It is obvious that the Bharatiya Janata Party’s charge that the Congress indulges in minority appeasement has immobilised the Congress
Normally, the communal clashes witnessed in Madhya Pradesh’s Khargone district on Ram Navami followed by the bulldozing of houses of “alleged” culprits (mostly Muslims) would have prompted the main Opposition party, the Congress, to hit the streets. But instead of taking on the Shivraj Singh Chouhan government, there is radio silence in the Congress camp. Except for a tweet by former chief minister Digvijaya Singh, no state Congress leader has visited the site of the riots or taken up the cause of those whose houses were razed without any due process. Former state Congress president Arun Yadav, who contested elections from Khargone, was conspicuous by his absence. When told that instead of touring the state, he should visit his old constituency to show solidarity with the injured and those rendered homeless, his only response was that he was otherwise occupied with the ongoing wedding season. Former chief minister Kamal Nath also shrugged off a suggestion from agitated Congress leaders who wanted the party to extend legal help to the victims, saying such a move would prove to be a self-goal. It is obvious that the Bharatiya Janata Party’s charge that the Congress indulges in minority appeasement has immobilised the Congress.
It is almost two years since a group of senior Congress leaders, referred to as G-23, wrote to party president Sonia Gandhi pressing for internal elections and an organisational overhaul. While the process of party elections has been set in motion, the G-23 is not entirely happy with the way the party is functioning. The group is now planning to gather together at least 100 like-minded party colleagues for a brainstorming session in Delhi sometime in the coming months.
The plan is to discuss the proposals they had put forth in the letter to Sonia Gandhi and chalk out the progress made on each of them. The proposed meeting will also seek inputs from the floor on the changes and improvements. Members would like the leadership to undertake to revive the party in the run-up to the next round of elections. Only time will tell if this meeting will succeed in mounting sufficient pressure on Sonia Gandhi to implement their suggestions.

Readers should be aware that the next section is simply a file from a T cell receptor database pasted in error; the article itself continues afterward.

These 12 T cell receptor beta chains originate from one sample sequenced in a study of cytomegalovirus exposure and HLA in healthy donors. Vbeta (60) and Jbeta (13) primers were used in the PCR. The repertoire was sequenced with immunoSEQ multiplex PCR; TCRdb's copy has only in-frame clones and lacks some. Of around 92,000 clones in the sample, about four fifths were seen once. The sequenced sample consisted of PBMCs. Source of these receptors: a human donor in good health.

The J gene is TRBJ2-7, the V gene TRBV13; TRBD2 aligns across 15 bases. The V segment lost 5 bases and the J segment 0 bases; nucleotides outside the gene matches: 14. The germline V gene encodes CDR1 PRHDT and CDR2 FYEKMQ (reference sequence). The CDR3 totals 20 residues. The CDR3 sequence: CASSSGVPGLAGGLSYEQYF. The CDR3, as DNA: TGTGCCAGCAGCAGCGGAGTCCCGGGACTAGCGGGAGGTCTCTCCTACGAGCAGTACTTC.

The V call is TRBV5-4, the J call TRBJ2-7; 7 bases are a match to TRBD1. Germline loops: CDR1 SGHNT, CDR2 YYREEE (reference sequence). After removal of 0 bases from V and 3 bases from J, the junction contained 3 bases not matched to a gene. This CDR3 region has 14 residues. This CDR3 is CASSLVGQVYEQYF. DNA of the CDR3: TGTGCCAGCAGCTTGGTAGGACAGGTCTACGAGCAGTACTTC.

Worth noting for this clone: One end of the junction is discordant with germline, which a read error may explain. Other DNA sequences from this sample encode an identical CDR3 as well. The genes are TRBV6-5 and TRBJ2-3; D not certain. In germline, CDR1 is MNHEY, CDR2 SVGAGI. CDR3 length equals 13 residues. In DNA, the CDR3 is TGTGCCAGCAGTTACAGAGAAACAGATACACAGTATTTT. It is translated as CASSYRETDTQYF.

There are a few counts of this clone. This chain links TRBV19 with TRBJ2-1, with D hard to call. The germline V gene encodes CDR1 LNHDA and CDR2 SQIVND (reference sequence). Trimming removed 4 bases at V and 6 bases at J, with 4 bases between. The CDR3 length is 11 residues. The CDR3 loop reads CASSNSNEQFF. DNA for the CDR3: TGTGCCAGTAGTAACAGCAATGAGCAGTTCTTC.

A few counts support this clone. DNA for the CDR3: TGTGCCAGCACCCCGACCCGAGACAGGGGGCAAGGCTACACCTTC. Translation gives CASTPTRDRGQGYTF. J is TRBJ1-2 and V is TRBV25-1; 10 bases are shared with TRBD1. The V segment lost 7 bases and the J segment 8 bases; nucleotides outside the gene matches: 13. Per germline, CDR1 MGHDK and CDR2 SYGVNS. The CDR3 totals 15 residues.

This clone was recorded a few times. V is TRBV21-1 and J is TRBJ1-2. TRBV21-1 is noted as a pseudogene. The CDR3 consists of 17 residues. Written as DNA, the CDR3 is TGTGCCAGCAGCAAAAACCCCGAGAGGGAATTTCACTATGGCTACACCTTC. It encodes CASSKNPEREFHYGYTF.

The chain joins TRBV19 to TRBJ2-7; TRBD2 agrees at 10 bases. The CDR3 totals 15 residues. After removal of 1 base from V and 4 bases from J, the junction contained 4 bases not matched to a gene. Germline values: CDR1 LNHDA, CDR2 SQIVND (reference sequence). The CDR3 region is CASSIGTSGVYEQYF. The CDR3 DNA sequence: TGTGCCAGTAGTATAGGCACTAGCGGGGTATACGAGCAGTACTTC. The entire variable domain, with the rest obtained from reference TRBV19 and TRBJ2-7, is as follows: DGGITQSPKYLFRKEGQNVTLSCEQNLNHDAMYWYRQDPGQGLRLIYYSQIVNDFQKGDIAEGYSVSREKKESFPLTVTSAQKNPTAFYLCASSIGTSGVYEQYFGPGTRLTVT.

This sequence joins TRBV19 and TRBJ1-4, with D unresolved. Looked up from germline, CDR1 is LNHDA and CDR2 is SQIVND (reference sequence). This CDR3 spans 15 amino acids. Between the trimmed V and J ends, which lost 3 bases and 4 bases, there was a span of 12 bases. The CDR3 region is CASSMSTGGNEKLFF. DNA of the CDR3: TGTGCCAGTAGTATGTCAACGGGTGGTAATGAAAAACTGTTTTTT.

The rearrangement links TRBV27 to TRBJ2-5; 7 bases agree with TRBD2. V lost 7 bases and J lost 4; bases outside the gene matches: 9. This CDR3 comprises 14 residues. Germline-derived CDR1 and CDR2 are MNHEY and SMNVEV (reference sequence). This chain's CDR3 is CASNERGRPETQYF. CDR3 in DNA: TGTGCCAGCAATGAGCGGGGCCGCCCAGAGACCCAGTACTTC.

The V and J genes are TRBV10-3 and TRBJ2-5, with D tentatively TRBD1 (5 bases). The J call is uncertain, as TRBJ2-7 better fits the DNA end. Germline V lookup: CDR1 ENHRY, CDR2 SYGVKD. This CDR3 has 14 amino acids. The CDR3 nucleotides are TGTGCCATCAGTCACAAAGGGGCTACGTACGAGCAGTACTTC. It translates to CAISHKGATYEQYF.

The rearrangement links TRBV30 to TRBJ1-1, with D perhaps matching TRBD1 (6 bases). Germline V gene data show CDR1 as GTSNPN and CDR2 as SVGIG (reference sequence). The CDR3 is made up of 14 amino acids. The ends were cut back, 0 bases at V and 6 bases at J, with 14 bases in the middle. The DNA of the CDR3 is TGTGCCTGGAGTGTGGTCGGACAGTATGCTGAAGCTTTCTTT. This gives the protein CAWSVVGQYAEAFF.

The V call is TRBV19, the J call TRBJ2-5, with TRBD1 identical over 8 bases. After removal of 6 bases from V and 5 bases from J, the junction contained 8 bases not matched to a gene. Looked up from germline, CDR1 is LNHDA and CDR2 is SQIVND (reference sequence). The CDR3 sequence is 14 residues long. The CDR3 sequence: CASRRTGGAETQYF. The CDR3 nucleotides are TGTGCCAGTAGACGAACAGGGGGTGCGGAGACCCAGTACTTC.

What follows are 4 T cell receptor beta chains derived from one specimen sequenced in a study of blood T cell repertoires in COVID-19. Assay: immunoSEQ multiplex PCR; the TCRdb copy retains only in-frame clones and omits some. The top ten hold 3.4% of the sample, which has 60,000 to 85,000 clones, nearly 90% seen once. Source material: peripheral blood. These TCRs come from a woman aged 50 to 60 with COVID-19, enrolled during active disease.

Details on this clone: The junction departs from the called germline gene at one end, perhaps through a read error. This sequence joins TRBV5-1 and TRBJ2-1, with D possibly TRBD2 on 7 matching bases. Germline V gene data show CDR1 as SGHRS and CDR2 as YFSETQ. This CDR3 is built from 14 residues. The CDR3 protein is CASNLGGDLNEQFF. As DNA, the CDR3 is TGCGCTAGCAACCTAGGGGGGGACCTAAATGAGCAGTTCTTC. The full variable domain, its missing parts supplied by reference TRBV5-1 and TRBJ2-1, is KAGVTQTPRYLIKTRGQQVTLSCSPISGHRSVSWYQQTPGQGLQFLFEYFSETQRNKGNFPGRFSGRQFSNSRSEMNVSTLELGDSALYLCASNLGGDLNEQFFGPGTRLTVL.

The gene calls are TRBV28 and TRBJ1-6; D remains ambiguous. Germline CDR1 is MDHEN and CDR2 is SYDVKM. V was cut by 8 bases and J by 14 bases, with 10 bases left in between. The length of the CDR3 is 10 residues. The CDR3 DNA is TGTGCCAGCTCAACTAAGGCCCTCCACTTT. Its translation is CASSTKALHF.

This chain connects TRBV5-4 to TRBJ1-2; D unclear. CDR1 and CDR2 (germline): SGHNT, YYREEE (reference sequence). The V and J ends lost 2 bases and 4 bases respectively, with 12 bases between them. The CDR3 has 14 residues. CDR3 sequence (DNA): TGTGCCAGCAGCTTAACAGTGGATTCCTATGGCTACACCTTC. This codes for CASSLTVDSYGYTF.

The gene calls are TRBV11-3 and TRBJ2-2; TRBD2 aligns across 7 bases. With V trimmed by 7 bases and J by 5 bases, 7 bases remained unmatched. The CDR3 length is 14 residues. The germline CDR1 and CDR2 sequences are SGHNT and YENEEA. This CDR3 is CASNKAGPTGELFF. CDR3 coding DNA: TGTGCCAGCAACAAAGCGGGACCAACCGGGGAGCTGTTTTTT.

Although the Rashtriya Lok Dal won only eight of the 33 seats it contested in the recent Uttar Pradesh Assembly polls, its leader Jayant Chaudhary has not given up. While he got down to reorganising his party’s state unit immediately after the declaration of election results, Jayant Chaudhary now has his eyes set on positioning himself as the future Jat leader. As a first step in this direction, Mr Chaudhary is planning to expand the RLD’s footprint by contesting in the next Haryana Assembly polls. Since Haryana is a Jat-dominated state and borders Uttar Pradesh, Mr Chaudhary believes the RLD can create a space for itself here. However, it will not be easy as the RLD chief will be competing with Haryana deputy chief minister and founder of the Jannayak Janata Party Dushyant Chautala whose party surprised everyone by bagging ten seats in its first electoral foray. The young Chautala also sees as a future Jat leader especially since there is no other young leader from the community who has sufficient potential to take on the mantle of older Jat leaders like former chief minister Bhupinder Singh Hooda.
Is there a secret understanding between Rashtriya Janata Dal leader Tejashwi Yadav and Bharatiya Janata Party leader and environment minister Bhupendra Yadav? At least, that’s the buzz in Bihar’s political circles. The BJP minister, who was entrusted with several important assignments for the party before his induction into the government, was, at one point, in charge of Bihar. According to Janata Dal (U) insiders, whenever there is talk that a repentant Bihar chief minister Nitish Kumar is reaching out to RJD leader Lalu Prasad Yadav for an alliance, it is the BJP which prevails upon Tejashwi Yadav camp followers to rule out any tie-up with the Janata Dal (U). It is no secret that Nitish Kumar would like to end his partnership with the BJP as the saffron party has reduced him to a political pygmy.
The Uttarakhand unit of the Congress is in turmoil after the party president appointed Yashpal Arya as the leader of the legislature party in the state Assembly. Mr Arya was among the Congress leaders who had joined the BJP but returned to the party shortly before the recent Assembly polls. Other contenders like Pritam Singh, who was the leader of Opposition in the government’s last term, are predictably upset at being ignored. It is being speculated that the Congress leadership felt compelled to pick Mr Arya, a dalit, for this job as it is under pressure to drop Kumari Selja (also dalit) as Haryana Congress president.
The party apparently wished to avoid any criticism that it had removed a senior dalit leader from a key party position and it, therefore, placed another dalit in a key role. Already under pressure, the Congress wanted to avoid any controversy at this juncture when it is chalking out a special plan to woo dalits to the party fold.